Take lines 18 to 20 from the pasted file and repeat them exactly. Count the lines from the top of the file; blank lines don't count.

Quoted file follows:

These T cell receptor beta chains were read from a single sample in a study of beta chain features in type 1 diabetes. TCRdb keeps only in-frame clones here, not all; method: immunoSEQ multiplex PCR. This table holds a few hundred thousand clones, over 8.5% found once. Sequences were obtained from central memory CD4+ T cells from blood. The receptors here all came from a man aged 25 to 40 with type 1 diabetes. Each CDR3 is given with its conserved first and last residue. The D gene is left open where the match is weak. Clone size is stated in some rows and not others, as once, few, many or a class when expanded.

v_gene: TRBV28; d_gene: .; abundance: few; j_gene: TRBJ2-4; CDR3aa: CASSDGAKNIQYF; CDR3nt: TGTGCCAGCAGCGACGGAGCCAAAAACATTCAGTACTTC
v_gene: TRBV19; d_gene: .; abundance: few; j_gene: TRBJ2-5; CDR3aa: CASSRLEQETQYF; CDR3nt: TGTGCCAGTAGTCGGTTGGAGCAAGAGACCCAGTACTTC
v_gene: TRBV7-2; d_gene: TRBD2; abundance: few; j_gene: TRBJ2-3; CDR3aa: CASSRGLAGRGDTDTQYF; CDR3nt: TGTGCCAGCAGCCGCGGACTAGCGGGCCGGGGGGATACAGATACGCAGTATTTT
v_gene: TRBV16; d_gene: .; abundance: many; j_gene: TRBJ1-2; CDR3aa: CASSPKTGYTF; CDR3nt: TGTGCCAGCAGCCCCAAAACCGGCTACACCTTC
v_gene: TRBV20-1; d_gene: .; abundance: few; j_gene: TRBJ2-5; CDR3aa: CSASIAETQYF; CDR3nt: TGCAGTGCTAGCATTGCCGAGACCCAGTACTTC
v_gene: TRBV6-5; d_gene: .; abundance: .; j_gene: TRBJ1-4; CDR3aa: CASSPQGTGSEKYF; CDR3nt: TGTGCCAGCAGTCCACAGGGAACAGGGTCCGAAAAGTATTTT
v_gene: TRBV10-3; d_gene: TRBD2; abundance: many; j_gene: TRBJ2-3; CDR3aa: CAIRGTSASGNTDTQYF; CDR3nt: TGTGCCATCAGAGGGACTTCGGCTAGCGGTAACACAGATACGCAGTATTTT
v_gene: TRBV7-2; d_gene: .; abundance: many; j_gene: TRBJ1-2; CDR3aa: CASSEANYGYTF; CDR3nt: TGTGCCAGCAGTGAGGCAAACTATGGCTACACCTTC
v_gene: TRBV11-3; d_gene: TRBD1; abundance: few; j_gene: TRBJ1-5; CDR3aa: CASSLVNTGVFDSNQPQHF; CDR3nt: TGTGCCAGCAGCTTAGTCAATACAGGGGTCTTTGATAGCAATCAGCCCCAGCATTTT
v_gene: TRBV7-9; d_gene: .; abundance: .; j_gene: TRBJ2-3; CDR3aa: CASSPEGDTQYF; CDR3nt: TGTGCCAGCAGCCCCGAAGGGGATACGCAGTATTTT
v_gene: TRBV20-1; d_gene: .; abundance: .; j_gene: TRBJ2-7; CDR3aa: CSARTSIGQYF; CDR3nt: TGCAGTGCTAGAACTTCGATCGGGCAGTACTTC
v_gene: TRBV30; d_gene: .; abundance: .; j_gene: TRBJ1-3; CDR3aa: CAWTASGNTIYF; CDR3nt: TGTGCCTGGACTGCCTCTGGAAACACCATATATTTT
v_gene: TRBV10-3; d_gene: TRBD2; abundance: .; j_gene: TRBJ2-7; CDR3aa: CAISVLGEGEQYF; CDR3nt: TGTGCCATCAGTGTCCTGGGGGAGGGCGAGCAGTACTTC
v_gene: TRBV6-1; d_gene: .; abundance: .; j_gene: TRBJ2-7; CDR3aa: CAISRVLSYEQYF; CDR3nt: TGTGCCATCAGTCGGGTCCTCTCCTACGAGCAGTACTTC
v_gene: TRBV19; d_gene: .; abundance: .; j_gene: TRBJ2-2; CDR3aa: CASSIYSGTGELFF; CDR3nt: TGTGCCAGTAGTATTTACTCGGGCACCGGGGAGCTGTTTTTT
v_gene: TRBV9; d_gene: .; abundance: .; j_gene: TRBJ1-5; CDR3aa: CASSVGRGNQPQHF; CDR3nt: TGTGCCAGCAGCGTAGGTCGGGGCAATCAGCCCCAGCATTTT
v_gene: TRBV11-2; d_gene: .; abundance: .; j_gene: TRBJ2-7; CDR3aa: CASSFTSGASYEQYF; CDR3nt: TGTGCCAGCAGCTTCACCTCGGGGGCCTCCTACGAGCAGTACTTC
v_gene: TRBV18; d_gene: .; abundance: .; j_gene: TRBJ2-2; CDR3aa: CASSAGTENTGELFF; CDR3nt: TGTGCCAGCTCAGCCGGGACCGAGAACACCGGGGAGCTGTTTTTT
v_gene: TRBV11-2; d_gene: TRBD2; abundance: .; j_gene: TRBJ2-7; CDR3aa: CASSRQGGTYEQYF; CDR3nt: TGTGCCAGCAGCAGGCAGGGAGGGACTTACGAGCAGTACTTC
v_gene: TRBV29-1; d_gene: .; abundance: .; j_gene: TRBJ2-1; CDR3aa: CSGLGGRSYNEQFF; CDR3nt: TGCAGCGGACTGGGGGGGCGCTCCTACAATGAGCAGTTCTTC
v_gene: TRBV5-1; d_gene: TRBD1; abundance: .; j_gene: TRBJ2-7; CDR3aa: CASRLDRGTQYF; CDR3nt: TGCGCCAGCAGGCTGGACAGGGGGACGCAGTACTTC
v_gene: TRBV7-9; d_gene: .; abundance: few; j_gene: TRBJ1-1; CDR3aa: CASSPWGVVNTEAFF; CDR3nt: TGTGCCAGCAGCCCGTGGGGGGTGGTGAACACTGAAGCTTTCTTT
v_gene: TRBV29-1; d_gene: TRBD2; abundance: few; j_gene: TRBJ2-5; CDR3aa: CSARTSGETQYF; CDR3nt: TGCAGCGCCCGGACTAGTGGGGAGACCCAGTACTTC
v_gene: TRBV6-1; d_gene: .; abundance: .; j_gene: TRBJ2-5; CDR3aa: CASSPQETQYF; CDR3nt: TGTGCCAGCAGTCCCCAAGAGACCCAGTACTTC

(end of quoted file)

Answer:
v_gene: TRBV11-2; d_gene: .; abundance: .; j_gene: TRBJ2-7; CDR3aa: CASSFTSGASYEQYF; CDR3nt: TGTGCCAGCAGCTTCACCTCGGGGGCCTCCTACGAGCAGTACTTC
v_gene: TRBV18; d_gene: .; abundance: .; j_gene: TRBJ2-2; CDR3aa: CASSAGTENTGELFF; CDR3nt: TGTGCCAGCTCAGCCGGGACCGAGAACACCGGGGAGCTGTTTTTT
v_gene: TRBV11-2; d_gene: TRBD2; abundance: .; j_gene: TRBJ2-7; CDR3aa: CASSRQGGTYEQYF; CDR3nt: TGTGCCAGCAGCAGGCAGGGAGGGACTTACGAGCAGTACTTC